Astrophysicist Dr Elizabeth Tasker was in Ireland earlier this month for Space Week. She spoke to Dr Claire O’Connell about exoplanets, writing books and the quirks of translation.
How do planets form? Is there life outside our own solar system? And do Lego squirrels hang about on asteroids?
Those questions – well, the first two anyway – are among many that fascinate British astrophysicist and science communicator Dr Elizabeth Tasker, who was in Ireland earlier this month for Space Week. During her visit, she gave several talks on the topic of exoplanets – planets that orbit stars that are not our sun – which is one of the burgeoning fields in space research today.
But what about Lego squirrels? They emerged from Tasker’s work at the Japan Aerospace Exploration Agency (JAXA). There, she is an associate professor who researches computer models of star and planet formation, and she also helps with the agency’s global outreach.
“They put out information in Japanese and in English, and I help them to translate information for blogposts and Twitter, and I act as a go-between for media,” explained Tasker. “It involves me using Google Translate, leaning on a solid knowledge of planetary science and having a good measure of common sense.”
When working on outreach for JAXA’s Hayabusa2 mission to land an explorer spacecraft on the Ryugu asteroid, the translation software described the mission as going to the asteroid to collect Lego squirrels. She eventually worked out that it was a quirk of translating from the Japanese word for ‘regolith’, the loose deposits on the surface of the asteroid.
“If we do find any Lego squirrels, there would be some questions,” she laughed. “We would need a rethink of what we think we know about asteroids.”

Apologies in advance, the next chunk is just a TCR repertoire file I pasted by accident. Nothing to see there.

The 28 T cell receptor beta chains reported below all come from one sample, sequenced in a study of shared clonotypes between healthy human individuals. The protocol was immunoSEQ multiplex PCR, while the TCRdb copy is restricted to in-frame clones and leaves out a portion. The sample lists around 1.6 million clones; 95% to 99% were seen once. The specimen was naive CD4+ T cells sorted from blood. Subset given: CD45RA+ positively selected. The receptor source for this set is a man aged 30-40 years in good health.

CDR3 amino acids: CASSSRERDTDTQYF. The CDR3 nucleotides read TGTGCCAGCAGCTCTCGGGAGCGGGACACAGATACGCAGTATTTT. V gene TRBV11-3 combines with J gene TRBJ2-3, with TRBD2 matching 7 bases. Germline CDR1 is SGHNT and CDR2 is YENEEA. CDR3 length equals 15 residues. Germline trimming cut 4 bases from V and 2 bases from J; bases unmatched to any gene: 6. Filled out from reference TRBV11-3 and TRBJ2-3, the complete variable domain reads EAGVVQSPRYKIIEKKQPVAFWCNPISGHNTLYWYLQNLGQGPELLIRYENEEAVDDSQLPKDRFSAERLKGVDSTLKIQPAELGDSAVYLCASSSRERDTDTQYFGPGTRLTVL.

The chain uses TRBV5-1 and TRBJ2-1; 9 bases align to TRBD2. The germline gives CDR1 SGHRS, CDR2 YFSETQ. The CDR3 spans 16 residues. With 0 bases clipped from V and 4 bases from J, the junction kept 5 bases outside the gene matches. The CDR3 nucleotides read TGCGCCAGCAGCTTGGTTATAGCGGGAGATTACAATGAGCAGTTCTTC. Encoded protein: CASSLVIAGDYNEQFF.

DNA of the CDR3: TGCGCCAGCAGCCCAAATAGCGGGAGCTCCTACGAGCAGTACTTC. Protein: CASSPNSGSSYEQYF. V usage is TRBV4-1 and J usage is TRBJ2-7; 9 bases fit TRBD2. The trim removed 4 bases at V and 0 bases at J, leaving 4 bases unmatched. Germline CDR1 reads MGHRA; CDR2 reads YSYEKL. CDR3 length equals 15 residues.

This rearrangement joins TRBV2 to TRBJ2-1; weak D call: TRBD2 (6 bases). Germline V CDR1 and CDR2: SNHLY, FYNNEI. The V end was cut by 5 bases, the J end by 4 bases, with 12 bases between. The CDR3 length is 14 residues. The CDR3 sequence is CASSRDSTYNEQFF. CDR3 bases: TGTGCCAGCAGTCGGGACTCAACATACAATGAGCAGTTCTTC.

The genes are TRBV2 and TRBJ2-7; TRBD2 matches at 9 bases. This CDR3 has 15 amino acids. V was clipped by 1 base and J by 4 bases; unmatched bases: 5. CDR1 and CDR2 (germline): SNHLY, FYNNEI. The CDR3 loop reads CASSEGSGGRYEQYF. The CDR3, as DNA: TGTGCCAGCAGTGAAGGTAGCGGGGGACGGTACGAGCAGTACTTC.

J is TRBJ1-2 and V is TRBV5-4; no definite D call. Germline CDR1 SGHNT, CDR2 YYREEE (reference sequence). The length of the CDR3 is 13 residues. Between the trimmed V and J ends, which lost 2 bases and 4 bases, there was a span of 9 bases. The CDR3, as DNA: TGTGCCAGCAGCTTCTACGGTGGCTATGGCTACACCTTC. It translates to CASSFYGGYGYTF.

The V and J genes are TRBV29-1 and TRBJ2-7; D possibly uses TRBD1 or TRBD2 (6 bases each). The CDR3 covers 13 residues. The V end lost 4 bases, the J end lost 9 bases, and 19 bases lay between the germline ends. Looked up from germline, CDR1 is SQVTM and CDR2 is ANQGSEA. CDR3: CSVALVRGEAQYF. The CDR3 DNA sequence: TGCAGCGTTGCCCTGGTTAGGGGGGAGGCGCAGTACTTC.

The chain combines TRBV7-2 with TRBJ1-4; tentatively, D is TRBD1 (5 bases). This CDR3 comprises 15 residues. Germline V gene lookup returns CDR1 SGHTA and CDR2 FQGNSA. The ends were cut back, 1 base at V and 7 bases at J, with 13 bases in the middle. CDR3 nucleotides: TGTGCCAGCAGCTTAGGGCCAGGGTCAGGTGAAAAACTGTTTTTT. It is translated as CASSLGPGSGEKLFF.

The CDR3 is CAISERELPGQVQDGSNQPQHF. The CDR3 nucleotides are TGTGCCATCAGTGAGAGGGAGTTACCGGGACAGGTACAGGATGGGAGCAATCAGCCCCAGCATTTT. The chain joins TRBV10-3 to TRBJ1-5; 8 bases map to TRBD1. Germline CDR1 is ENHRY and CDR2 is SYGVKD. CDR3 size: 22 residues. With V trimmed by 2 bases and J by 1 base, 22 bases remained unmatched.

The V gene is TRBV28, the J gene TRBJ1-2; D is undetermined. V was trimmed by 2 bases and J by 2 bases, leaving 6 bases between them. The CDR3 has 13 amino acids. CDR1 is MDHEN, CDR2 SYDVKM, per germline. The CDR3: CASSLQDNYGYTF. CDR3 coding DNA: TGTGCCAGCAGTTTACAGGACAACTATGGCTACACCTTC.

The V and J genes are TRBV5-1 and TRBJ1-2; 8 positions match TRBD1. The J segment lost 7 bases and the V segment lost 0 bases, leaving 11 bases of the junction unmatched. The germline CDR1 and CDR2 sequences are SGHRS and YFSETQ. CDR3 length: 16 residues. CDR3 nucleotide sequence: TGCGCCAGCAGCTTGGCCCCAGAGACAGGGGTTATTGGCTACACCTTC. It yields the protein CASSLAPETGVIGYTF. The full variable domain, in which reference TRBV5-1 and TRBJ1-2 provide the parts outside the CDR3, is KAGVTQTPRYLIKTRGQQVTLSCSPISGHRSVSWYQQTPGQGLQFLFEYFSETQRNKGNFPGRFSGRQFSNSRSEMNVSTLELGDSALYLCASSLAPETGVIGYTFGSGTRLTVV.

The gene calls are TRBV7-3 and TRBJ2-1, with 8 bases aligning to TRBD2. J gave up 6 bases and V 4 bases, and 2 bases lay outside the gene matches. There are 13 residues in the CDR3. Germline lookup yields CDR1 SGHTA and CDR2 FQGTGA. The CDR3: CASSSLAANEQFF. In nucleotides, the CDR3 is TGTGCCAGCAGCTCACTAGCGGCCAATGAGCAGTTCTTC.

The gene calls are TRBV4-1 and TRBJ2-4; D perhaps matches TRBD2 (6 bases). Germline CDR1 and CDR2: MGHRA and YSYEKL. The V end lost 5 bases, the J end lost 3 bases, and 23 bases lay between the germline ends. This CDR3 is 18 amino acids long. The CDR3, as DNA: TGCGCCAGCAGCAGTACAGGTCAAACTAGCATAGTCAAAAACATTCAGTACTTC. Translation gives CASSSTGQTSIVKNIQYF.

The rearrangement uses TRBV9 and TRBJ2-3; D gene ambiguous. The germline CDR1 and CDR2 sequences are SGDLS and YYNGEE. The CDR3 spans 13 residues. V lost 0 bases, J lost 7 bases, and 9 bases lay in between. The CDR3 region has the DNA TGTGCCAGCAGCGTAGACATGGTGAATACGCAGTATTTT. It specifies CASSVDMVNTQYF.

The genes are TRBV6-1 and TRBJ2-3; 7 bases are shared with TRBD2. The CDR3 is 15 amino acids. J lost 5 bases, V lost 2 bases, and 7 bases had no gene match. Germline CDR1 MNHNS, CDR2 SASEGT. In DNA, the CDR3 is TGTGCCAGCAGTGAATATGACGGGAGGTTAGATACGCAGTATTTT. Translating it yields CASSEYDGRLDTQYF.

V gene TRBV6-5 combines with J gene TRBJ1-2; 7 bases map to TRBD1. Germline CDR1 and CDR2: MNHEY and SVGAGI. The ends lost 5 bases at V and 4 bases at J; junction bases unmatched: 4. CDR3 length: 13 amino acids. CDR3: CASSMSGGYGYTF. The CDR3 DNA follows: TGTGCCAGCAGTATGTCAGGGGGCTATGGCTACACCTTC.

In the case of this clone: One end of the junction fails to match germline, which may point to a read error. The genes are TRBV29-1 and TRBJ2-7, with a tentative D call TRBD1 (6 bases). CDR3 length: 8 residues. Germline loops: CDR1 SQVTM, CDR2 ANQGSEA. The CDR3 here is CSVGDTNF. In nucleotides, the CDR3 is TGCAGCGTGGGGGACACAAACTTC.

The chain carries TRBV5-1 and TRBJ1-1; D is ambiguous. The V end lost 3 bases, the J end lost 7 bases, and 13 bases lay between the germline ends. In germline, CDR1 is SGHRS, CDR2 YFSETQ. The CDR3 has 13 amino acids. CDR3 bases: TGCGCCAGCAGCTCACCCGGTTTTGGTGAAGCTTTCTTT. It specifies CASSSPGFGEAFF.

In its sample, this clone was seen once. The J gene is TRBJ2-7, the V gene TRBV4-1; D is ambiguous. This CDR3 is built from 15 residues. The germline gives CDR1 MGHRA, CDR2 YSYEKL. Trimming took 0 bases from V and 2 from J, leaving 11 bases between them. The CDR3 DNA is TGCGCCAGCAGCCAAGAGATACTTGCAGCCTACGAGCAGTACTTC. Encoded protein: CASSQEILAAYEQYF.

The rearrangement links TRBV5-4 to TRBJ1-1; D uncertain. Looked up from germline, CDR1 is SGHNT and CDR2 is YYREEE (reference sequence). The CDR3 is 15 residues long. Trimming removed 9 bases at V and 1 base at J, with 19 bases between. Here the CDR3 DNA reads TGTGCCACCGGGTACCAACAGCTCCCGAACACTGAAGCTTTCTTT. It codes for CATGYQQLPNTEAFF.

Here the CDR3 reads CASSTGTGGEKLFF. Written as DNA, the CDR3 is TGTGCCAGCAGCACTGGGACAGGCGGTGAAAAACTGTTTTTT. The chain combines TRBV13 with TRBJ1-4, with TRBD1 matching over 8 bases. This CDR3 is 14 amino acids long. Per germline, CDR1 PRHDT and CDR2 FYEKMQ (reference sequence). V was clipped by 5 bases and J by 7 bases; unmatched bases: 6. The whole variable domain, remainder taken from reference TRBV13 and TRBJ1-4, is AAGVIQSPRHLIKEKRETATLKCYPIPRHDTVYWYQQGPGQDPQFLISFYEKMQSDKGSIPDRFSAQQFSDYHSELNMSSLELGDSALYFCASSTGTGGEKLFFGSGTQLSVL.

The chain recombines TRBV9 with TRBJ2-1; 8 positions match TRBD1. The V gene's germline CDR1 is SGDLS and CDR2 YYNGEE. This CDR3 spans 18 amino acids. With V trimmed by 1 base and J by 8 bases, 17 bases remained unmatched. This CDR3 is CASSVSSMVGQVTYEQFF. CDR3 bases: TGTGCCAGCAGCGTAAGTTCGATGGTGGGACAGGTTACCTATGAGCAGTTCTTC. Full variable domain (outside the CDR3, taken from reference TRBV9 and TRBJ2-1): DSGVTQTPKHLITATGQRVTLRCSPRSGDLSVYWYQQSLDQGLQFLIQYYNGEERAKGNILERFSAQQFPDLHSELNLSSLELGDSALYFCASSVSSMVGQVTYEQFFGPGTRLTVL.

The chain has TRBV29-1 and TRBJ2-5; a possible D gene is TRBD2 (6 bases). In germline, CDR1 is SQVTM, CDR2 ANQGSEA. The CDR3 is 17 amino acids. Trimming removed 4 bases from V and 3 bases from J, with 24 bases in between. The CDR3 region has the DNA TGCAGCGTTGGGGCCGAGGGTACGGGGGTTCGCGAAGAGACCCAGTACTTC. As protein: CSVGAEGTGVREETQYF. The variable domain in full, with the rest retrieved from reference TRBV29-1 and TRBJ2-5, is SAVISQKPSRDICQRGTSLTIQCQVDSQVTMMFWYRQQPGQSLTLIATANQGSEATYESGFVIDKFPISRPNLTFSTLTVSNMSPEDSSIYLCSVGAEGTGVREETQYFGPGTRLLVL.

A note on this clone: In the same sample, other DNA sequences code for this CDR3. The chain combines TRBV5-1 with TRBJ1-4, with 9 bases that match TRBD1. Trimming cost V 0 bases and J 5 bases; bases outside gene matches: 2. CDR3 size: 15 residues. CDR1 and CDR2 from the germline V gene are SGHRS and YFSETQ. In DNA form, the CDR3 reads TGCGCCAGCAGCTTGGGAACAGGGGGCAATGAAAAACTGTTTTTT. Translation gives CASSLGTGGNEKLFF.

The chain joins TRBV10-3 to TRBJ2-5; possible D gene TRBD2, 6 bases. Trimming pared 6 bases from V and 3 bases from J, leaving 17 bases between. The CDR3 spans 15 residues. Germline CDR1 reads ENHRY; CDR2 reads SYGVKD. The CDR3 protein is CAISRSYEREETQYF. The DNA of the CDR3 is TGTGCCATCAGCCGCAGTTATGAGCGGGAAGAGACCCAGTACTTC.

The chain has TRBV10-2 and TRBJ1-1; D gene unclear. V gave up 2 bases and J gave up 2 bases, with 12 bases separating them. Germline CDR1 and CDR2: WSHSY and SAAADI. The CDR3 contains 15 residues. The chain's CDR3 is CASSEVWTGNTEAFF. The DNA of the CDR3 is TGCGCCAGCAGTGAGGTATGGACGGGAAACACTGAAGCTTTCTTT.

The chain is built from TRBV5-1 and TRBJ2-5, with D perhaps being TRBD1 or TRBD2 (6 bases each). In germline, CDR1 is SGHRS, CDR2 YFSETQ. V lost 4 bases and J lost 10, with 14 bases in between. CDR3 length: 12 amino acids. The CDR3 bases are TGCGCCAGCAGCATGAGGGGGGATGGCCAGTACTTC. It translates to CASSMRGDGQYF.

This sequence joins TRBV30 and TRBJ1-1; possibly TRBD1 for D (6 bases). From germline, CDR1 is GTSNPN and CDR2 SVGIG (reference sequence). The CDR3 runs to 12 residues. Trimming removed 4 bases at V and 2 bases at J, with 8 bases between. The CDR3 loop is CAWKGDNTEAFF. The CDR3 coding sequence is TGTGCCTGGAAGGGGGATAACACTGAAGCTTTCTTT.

That said, there have been a few rethinks along the way in the field of exoplanets – not rethinks that involve finding cute, plastic woodland figures in space, but rethinks that involve exciting data gathered from beyond our solar system.
During her talks for Space Week with the public at Trinity College Dublin and with undergraduates at Dublin City University, Tasker encouraged everyone to think about how exoplanets ‘broke the rules’ of planet formation and led to new theories. “This field is new,” she said. “These ideas are the current ones we have.”
She then travelled to Cork Institute of Technology to speak at a careers roadshow held in conjunction with Blackrock Castle Observatory. There, Tasker spoke to the secondary school students about the search for life beyond our planet.
“This is going to be one of the hottest topics in their working lives, this will be their bread and butter, and they may well be the ones getting data that tell us whether there is life on exoplanets,” she said.
Booking the future
Tasker found her way into science through her parents, both of whom are scientists, and she initially started her research career building computer models of how galaxies form. Then, she turned her attention to planet formation, and that included writing a book called The Planet Factory: Exoplanets and the Search for a Second Earth.
Tasker had been writing a blog and popular science articles – she won a Daily Telegraph Young Science Writer Award – and she was approached by an editor to write for Bloomsbury Sigma. “It was a case of opportunity knocks and I said yes,” she said, but the change from writing articles to an entire book was not without its challenges.
“Up until then, the articles I had been writing were about 1,000 words. You could go for a long walk and hold the whole story in your head, then come back and write it. But then, I had to write an initial chapter, which was about 5,000 words. My confidence took a hit and it took a while to get into the pace of the writing.”
But, with a deadline burning, she kept at it, and now she is a person with dyslexia who has written a popular science book. “When I was a child, my handwriting and spelling were terrible, impressively bad, but I became a book author,” said Tasker.
“What you want to do will make you what you want to be.”
Keep broad, dig deep
So, what advice does she have for people who want to work in the space sector? A passion, a broad interest and a deeper speciality form a good mix, she explained.
“Space science is really interdisciplinary and while you need a specialist area, maybe a focus on physics or chemistry or biology where you can go deep – you need to keep a broad interest,” she said.
“Exoplanets used to be the jurisdiction of astrophysics but now we are about to get more atmospheric data from exoplanets and we need people who understand chemistry, climate science and geology. We need people who can work between disciplines.”
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